Unfinished business … finished

Unfinished business … finished February 22, 2010

This is a reaction to a post by my friend Chris Clarke, a notoriously bright and creative guy whom I admire very much. Among many other things, he writes the blog Coyote Crossing.

His original post is about depression, but it also touches on his own life accomplishments. Both subjects strike a chord in me, and I had to comment. As often happens, the things I write elsewhere I echo here, just to keep a record:

Chris: Heh. When the rest of us start climbing trees and despondently waving our feelers about, you’ll know [depression is] really a parasite and you’ve infected us.

Seriously, I recently realized I’ve occasionally measured bits of my life against a standard absorbed from a boyhood friend, the “tough guy” a bunch of us ran around with. I’ve thought, “What would Cody think of this?” Or “Boy, when I go back to visit, I want to show Cody all the cool things I’ve done.”

Nothing conscious, but there nevertheless. Dragging this out into conscious light recently, I realized I don’t really even have reason to respect the guy, either then or now. He was an ignorant thief and a thug back then who beat his horses and dogs and abused his wife, and a loudmouth who browbeat everyone around him. Contacts over the past few years show him and his wife turning into extremely goddy conservatives, who appear to believe Obama is a socialist bent on destroying America, and Bush was a saint.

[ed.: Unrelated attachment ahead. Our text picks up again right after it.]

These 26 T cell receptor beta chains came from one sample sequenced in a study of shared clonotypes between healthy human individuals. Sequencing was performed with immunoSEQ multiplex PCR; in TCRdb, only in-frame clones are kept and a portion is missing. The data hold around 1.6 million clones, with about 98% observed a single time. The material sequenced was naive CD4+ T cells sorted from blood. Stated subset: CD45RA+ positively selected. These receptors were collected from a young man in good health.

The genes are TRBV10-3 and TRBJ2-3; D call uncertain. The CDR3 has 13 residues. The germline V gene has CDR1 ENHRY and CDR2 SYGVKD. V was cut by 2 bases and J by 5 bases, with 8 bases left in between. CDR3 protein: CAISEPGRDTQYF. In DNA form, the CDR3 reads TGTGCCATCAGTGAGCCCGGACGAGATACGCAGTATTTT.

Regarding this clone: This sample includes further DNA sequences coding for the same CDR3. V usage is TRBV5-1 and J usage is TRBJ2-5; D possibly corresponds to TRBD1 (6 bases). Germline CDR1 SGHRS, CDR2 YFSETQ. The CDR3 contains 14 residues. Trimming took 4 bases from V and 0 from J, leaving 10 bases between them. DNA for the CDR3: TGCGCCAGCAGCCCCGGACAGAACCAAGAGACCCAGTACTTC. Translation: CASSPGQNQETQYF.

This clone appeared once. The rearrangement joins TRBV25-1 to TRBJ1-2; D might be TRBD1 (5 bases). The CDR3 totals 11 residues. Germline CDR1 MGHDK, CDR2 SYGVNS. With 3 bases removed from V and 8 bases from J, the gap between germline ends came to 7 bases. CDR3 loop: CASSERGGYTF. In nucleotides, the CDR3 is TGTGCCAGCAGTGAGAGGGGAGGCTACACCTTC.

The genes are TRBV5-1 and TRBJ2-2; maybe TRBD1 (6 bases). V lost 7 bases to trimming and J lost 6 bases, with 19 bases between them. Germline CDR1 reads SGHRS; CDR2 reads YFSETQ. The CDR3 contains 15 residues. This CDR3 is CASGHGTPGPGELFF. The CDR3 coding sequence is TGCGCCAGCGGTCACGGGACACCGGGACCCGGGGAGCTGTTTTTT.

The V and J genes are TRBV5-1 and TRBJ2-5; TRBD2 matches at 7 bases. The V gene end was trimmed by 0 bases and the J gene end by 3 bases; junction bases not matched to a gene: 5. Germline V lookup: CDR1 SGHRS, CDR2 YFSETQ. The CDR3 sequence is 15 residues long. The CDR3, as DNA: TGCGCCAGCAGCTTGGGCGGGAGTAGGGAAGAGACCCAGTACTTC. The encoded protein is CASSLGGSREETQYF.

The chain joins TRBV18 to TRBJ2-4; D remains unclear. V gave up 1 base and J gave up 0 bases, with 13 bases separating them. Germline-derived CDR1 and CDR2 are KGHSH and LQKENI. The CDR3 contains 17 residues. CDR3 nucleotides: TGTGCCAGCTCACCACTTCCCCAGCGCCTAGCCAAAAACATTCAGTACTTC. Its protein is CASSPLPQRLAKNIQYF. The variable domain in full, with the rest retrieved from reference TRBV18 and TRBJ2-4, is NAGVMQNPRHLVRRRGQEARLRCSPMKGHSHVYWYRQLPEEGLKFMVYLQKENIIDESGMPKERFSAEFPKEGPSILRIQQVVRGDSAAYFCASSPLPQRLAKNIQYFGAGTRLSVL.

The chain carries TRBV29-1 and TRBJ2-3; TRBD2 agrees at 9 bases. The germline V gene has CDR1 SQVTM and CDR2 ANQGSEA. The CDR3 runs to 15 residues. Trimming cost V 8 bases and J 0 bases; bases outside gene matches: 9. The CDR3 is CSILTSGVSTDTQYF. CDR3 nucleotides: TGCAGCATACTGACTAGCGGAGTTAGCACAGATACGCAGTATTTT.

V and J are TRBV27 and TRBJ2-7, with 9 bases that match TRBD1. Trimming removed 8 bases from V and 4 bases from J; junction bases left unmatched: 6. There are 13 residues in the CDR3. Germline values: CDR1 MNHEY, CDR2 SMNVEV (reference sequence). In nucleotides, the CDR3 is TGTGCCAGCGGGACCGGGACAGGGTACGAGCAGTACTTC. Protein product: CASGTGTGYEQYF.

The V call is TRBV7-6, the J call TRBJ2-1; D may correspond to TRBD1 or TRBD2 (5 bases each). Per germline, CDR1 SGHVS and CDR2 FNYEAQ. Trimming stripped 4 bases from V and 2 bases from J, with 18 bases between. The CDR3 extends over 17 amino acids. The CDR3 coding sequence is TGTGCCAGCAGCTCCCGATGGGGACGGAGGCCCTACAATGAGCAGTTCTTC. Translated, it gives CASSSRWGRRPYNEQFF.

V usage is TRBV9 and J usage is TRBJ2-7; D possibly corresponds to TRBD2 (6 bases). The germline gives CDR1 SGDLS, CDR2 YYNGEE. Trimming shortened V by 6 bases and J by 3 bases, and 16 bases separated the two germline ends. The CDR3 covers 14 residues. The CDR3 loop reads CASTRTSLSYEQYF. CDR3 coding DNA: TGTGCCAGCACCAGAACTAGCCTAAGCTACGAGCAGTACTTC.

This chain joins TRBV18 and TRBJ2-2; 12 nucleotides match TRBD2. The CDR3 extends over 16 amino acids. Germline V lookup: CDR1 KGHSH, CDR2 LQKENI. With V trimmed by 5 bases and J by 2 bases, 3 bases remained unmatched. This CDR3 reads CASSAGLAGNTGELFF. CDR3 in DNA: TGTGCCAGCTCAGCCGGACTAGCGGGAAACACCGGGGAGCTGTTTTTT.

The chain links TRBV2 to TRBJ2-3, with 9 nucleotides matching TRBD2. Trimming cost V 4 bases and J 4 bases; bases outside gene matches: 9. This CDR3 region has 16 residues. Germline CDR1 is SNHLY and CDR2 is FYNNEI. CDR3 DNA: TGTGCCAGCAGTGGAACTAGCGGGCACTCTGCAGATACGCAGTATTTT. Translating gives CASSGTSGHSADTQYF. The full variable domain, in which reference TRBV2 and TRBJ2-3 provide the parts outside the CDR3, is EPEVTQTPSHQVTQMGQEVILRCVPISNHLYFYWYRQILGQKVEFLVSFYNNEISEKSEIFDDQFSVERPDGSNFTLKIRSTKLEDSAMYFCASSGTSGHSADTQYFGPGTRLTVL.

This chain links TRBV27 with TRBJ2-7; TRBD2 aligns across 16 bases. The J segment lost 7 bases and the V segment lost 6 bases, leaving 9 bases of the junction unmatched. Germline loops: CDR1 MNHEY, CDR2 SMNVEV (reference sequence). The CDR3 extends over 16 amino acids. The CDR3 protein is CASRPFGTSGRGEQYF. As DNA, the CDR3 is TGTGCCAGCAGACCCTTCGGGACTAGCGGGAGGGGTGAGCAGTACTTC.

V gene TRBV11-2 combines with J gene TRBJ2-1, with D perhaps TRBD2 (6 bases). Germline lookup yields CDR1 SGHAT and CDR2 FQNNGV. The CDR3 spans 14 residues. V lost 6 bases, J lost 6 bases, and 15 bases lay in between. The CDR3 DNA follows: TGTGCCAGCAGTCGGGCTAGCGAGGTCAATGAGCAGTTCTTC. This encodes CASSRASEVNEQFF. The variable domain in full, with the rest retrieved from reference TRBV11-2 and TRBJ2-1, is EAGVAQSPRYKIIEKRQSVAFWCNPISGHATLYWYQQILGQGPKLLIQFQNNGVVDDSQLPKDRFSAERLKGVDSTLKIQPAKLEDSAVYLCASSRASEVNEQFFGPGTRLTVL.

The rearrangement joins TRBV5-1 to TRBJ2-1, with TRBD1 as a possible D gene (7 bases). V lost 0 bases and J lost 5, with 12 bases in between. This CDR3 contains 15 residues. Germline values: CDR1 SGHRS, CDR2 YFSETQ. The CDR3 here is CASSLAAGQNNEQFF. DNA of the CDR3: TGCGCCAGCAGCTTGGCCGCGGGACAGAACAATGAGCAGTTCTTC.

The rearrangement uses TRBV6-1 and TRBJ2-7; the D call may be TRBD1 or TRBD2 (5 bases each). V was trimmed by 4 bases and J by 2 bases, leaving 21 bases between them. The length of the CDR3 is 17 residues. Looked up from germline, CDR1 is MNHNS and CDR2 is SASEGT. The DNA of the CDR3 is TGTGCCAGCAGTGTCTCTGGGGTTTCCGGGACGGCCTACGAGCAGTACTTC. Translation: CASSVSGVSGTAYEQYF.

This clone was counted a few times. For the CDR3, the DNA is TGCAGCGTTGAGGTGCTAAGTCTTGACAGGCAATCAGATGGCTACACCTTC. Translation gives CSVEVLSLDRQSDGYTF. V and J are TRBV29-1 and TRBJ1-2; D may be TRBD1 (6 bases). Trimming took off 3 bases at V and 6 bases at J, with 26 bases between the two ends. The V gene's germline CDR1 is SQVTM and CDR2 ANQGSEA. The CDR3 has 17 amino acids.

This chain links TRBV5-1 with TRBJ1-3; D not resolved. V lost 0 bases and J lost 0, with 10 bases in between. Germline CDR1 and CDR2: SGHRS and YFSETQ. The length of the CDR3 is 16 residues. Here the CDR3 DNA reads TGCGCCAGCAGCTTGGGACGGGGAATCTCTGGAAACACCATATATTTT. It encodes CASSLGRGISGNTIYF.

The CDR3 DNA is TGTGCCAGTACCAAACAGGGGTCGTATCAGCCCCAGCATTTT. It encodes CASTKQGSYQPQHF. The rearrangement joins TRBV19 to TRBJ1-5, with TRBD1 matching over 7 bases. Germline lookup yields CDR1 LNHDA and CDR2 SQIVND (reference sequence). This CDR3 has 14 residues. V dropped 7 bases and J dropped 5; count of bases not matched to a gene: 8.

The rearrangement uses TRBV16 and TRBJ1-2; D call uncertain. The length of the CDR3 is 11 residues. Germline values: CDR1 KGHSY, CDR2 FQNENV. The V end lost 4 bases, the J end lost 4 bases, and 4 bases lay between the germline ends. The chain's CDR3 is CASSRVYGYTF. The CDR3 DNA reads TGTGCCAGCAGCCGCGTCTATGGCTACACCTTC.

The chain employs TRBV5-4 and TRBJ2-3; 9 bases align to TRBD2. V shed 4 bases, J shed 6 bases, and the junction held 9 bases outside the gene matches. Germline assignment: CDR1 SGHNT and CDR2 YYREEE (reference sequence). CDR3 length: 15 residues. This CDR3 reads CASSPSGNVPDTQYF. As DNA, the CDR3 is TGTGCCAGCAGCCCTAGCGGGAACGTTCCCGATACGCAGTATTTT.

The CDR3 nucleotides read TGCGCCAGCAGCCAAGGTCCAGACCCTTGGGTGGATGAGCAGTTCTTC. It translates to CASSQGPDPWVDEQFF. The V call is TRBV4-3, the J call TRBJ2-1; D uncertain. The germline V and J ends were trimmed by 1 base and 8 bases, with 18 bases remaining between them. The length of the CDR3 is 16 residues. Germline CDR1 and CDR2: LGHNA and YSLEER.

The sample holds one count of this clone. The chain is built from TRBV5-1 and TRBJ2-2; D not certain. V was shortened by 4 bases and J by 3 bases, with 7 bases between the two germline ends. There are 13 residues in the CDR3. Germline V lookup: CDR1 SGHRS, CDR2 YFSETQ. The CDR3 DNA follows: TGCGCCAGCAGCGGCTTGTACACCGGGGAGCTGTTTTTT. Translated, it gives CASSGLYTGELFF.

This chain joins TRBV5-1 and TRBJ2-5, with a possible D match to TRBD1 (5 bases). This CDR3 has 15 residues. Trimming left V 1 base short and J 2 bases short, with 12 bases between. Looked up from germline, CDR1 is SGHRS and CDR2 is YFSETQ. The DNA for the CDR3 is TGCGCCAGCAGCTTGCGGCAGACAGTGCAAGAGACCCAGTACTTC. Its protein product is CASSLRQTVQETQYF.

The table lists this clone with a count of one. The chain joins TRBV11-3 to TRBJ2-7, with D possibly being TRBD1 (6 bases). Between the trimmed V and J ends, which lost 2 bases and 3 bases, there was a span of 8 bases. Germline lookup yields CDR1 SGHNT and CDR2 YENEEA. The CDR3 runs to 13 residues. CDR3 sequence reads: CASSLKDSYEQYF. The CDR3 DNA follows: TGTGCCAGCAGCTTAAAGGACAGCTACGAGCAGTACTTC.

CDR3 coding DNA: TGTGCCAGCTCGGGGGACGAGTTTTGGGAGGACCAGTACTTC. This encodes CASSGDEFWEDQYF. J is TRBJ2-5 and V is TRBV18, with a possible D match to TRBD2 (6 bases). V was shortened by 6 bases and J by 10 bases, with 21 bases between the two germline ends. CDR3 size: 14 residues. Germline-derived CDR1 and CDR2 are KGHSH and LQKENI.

One of the many things he used to say: “Uh-uh! You ain’t gettin’ me up in one of them airplanes! That’s CRAZY!!” Cody was almost 45 before he was FORCED to fly … after which he loved it. But I was flying fearlessly by the time I was 16 or so, and I loved every second of it.

Looking back on it, a lot of the motivation behind his bluster was so obviously fear. Fear of being wrong, fear of being contradicted, fear of new things, fear of being embarrassed. Much worse than him, I was afraid of just about EVERYTHING when I was a kid. Nevertheless, I hitchhiked off to California and started an entirely new life. I jumped out of planes, I ate sushi, I tried whitewater rafting, I rode bulls, I met new and scary people, I tried out new careers, new experiences, new cultures.

And there he is back there turning to God, reliving that old, old pattern, like he never had one new thought in his life.

Thinking about it just a few days ago, I thought “Why am I dragging this little chickenshit around in my head? Hell, just leaving that cramped little culture where we grew up, going out and seeing some of the world, I’m twice the man he is.”

Bye-bye, Cody. It was nice knowing you, but I’ve got stuff to do, and having you in my head is like being tied to an anvil.

"Best to you, Mr. Fox, and for your efforts."

Goodbye Patheos—Hank Fox Bows Out
"All the best, Hank! Your thoughts and words have always given me something to ponder."

Goodbye Patheos—Hank Fox Bows Out

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